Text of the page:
6. The best year yet for Australian films. In the past I have avoided Australian films which are typically clichéd, contrived and embarrassing to watch. While some of 2006’s fit into this mould, many did not. I saw 19 Australian films this year, 3 times my average, and two (Em 4 Jay and Ten Canoes) I gave five stars. In fact, Em 4 Jay was my favourite film of the year. I consider it my equal favourite Australian film – the other being The Boys.

    Despite Australian films taking my 1st and 3rd places, I don't think I can be accused of any bias - local films also figure prominently in my worst list.

  7. Getting to more film festivals than ever before. I could only take one day off work, but managed to fit in 15 films over the course of 18 days at the Melbourne International Film Festival (my favourite was Climates by Nuri Bilge Ceylan from Turkey). I also saw 9 films at the French Film Festival (the pick was The Child) and fitted in screenings at the Queer, Mexican and Italian Film Festivals.

  8. Getting included on some media lists for film previews. Working full-time, I can’t take full advantage of it, but fit in some advance screenings. It’s great to see a film without being pre-empted by any exposure to previews and advertising.

  9. Last, but not least, was setting up my blog which only happened as a result of many of the above events. I Googled Em 4 Jay reviews and found Alison Croggon’s review on her blog Theatre Notes. By chance it was her husband, Daniel Keene, who is the writer of the film as well as Alkinos Tsilimidos’ previous films Silent Partner and Tom White.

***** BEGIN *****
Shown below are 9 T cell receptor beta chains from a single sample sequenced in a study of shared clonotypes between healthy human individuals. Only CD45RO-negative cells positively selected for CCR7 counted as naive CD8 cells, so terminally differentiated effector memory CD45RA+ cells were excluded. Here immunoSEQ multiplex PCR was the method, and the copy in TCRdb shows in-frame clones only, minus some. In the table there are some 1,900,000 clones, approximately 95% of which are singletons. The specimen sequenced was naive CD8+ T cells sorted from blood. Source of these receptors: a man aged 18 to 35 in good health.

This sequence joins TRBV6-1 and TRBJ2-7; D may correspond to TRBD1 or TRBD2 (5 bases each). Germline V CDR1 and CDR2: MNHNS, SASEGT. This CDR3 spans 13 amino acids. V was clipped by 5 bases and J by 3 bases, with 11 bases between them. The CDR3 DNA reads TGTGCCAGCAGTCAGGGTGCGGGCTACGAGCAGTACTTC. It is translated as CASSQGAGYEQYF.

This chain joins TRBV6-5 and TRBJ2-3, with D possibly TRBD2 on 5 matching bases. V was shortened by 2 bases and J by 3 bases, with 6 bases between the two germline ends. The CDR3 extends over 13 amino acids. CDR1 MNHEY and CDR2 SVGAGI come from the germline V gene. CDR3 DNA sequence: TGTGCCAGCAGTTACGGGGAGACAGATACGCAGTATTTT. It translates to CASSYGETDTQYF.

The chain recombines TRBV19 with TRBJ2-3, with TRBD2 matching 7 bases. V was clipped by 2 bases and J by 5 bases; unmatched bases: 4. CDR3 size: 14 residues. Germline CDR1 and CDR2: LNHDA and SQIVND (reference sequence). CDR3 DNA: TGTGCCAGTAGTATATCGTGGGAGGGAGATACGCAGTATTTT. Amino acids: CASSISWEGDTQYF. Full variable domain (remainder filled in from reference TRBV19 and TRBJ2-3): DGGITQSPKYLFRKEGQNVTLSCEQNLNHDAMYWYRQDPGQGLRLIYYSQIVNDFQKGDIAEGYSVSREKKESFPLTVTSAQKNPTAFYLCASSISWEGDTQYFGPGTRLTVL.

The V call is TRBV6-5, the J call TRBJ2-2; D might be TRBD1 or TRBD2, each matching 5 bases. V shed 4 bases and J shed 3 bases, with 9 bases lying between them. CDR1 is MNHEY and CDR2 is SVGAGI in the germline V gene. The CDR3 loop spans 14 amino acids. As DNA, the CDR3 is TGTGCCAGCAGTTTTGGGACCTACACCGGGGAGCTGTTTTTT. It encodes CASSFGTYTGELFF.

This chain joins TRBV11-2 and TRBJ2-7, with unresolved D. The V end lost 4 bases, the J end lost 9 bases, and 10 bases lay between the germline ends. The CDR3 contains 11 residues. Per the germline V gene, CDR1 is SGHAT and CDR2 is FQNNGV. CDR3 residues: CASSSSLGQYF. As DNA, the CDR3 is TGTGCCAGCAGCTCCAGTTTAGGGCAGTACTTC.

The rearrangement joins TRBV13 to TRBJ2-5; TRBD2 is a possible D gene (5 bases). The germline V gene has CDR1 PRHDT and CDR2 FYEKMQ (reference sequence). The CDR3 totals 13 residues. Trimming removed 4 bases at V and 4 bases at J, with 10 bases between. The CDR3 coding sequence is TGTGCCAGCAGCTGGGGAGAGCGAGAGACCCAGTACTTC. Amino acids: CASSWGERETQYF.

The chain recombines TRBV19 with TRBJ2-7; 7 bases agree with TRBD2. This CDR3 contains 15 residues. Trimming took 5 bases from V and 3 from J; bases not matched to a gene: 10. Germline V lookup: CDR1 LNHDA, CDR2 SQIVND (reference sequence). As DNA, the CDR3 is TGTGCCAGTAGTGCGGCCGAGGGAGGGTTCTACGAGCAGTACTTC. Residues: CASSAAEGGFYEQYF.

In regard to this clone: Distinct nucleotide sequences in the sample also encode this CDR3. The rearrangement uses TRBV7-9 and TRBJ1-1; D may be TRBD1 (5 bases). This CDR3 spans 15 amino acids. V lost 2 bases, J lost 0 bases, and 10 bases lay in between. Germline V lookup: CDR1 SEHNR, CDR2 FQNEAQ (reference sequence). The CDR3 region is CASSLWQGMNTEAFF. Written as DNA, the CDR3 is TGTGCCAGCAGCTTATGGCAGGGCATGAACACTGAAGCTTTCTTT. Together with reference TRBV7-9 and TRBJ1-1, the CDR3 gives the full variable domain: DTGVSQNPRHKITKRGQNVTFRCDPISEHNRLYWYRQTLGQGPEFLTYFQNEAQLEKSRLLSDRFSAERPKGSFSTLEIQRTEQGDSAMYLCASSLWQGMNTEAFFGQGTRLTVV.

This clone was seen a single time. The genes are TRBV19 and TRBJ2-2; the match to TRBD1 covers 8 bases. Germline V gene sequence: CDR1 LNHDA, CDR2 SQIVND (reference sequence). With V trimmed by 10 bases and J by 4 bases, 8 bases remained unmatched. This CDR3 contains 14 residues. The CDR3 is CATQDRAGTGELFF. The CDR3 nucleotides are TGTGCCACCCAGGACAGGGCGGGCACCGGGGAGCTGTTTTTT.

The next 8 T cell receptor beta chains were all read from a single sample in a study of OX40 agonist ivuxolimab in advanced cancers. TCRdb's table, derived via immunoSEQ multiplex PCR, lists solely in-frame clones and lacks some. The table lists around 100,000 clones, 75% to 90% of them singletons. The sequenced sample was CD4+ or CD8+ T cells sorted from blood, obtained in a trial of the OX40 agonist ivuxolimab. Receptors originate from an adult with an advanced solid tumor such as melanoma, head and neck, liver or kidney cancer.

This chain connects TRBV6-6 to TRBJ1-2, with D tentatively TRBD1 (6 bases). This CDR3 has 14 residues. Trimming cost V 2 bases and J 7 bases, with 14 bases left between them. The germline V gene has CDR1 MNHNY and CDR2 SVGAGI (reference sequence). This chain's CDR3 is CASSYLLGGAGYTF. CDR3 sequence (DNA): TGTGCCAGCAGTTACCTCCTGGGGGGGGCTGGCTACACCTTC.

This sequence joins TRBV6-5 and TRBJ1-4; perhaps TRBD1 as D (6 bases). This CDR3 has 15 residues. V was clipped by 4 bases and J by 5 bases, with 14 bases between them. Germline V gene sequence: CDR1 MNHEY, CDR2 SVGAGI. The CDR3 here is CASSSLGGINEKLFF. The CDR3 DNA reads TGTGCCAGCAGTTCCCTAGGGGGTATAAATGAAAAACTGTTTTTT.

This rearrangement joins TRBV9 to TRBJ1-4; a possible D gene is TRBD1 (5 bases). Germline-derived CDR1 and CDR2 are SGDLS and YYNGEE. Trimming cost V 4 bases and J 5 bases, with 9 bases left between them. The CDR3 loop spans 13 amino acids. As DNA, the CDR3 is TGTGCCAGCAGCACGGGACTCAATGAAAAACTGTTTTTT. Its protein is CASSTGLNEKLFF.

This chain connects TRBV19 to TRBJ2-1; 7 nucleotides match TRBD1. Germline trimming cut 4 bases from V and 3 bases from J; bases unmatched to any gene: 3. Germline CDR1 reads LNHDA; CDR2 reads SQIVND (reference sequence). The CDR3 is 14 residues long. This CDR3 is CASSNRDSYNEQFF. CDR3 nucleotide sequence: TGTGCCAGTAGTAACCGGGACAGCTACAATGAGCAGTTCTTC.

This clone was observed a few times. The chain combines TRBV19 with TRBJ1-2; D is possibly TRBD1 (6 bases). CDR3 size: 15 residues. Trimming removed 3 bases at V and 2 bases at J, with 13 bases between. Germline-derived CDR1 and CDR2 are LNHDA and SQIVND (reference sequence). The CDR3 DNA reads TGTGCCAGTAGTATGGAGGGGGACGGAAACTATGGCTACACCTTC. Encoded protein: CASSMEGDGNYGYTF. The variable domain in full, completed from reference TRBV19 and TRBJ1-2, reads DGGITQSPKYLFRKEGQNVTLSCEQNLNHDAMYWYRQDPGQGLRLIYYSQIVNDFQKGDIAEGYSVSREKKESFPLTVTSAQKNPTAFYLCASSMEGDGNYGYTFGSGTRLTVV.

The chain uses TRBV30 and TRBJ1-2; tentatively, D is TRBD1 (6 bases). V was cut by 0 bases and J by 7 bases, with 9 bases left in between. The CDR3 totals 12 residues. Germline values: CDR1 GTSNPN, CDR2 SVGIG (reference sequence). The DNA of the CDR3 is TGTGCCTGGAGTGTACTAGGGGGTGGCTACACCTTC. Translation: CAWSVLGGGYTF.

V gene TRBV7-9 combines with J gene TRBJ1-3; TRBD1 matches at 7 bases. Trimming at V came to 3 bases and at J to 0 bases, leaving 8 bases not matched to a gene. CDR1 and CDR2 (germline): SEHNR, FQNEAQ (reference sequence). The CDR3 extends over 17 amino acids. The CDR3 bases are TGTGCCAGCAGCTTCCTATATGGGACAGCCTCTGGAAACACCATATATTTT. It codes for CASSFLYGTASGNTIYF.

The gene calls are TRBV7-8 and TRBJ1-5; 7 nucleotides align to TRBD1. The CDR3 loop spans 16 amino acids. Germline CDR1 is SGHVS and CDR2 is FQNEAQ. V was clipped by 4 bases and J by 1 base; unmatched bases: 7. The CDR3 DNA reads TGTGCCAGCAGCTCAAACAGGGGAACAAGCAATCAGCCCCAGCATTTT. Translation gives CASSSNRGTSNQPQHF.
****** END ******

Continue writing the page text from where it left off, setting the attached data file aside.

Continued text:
Alison suggested the blog, and now 10 weeks and 16 articles later, I’m still going in spite of the recent trauma of losing a teenage son to suicide – more on that in the future, perhaps. In relation to my grief, I will say that resuming my film-going after a short break has been very therapeutic. Unfortunately there's not much on at present (that I haven't seen), until ACMI's Focus on Movie Magic season starts next week and the new releases in a couple of weeks or so.
    By then, I'm back at work - d'oh!

Some of my plans for 2007 (other than film reviews) include:

  1. Honing my critical skills (quality over quantity of reviews)
  2. Learn more about the history of cinema to give a broader context of films I review
  3. More detailed coverage of Q&A sessions (I finally bought a digital recorder)
  4. Interviewing one or more local film identities
  5. Writing an article on the significance of film for me
  6. Collaborating on an article on how to develop children’s critical skills by analysis of the films they watch